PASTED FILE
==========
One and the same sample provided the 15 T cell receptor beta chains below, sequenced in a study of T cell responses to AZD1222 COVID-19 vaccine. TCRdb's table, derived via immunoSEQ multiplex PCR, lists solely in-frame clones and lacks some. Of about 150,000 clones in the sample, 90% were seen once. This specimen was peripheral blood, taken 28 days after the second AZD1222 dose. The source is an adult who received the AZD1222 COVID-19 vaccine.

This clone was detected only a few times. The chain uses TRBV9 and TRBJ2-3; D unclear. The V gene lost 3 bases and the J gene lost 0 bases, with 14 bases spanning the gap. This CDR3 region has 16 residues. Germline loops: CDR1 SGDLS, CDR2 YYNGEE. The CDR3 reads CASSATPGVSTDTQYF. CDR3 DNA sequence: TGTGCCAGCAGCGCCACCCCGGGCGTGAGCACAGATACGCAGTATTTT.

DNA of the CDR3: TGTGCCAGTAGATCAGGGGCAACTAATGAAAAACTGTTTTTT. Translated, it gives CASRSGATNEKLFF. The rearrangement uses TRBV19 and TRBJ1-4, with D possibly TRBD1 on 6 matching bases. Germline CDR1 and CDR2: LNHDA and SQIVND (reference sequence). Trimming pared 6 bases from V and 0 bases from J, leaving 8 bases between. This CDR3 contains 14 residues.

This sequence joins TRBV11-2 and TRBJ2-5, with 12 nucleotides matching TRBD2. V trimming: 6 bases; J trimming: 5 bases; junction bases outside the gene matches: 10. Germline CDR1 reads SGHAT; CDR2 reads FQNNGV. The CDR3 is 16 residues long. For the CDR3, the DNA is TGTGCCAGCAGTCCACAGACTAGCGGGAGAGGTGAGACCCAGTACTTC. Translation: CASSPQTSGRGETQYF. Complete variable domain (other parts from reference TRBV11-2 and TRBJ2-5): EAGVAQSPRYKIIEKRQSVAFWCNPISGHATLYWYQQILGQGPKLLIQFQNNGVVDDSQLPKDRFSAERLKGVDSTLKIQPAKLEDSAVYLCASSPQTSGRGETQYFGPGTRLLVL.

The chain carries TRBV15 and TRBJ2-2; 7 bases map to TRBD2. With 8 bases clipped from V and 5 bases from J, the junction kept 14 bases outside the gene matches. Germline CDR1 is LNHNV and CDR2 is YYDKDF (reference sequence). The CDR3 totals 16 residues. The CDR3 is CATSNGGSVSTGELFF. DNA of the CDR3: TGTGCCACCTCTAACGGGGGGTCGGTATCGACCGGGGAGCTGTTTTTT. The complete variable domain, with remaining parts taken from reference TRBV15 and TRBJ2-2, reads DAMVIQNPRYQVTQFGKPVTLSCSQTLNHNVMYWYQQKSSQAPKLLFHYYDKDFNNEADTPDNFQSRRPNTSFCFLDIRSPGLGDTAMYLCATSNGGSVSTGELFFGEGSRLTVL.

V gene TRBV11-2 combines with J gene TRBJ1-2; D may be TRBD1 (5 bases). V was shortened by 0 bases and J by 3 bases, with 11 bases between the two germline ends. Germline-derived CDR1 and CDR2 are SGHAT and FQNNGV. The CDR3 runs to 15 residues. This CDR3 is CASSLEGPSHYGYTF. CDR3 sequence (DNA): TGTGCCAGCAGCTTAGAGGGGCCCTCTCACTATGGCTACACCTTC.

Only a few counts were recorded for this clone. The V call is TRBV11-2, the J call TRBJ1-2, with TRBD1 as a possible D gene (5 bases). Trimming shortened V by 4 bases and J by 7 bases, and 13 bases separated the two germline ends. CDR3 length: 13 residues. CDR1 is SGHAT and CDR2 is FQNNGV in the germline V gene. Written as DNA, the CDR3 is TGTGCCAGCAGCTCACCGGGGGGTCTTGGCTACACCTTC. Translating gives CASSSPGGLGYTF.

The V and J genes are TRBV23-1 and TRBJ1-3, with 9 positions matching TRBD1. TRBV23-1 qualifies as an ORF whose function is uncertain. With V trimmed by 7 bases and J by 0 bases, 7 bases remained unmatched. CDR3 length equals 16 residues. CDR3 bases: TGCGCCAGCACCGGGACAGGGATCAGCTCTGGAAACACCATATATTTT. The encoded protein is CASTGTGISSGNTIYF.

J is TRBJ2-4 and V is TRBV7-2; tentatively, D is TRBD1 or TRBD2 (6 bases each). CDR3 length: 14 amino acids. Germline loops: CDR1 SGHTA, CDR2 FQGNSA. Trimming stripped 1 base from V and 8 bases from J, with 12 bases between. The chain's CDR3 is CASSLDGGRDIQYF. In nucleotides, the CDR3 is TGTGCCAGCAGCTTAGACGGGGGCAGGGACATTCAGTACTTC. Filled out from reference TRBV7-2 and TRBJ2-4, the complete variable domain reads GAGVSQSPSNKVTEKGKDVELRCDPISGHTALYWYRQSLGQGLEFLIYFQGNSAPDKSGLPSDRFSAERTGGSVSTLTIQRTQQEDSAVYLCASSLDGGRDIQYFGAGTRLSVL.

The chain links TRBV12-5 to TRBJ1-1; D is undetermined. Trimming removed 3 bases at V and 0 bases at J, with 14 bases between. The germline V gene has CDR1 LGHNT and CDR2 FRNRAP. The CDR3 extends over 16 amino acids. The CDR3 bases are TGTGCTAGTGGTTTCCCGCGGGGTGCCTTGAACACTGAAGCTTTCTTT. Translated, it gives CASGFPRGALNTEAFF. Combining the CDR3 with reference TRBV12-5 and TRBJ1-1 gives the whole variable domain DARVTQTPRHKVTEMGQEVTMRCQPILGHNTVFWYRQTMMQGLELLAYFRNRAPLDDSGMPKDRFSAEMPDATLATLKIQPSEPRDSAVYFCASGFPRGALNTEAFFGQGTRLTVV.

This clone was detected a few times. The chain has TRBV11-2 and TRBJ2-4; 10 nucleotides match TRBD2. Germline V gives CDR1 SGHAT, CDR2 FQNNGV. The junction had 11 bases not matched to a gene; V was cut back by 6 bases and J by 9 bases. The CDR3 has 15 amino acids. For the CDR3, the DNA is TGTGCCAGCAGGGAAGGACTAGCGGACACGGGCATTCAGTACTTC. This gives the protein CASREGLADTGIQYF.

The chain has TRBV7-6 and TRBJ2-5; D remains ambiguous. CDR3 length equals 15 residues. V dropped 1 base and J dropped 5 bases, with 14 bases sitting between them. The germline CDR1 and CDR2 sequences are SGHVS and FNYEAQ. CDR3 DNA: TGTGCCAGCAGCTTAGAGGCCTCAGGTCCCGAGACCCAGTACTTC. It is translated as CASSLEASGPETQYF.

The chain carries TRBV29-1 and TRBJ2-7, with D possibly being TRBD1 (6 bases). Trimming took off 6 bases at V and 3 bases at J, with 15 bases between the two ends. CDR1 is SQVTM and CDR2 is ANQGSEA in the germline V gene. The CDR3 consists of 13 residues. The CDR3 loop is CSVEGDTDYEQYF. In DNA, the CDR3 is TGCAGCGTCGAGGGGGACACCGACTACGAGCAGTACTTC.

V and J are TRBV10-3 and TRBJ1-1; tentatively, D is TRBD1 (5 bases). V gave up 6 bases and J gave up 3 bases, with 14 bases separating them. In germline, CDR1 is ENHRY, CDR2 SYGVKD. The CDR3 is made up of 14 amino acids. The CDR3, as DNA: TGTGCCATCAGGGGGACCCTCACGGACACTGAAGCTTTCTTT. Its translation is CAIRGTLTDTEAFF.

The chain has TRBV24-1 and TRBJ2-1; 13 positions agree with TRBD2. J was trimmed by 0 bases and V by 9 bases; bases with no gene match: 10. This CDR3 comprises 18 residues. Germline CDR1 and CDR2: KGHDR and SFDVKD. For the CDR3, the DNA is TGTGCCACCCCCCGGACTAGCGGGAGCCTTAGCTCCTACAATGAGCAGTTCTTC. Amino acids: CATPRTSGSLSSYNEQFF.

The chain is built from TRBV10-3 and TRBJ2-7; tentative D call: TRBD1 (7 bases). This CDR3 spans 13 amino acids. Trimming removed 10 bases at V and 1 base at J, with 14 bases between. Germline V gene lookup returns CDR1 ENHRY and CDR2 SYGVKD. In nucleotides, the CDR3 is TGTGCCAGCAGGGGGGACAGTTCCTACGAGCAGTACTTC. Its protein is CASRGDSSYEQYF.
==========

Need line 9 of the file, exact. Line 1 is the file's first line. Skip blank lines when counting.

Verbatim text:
J is TRBJ2-4 and V is TRBV7-2; tentatively, D is TRBD1 or TRBD2 (6 bases each). CDR3 length: 14 amino acids. Germline loops: CDR1 SGHTA, CDR2 FQGNSA. Trimming stripped 1 base from V and 8 bases from J, with 12 bases between. The chain's CDR3 is CASSLDGGRDIQYF. In nucleotides, the CDR3 is TGTGCCAGCAGCTTAGACGGGGGCAGGGACATTCAGTACTTC. Filled out from reference TRBV7-2 and TRBJ2-4, the complete variable domain reads GAGVSQSPSNKVTEKGKDVELRCDPISGHTALYWYRQSLGQGLEFLIYFQGNSAPDKSGLPSDRFSAERTGGSVSTLTIQRTQQEDSAVYLCASSLDGGRDIQYFGAGTRLSVL.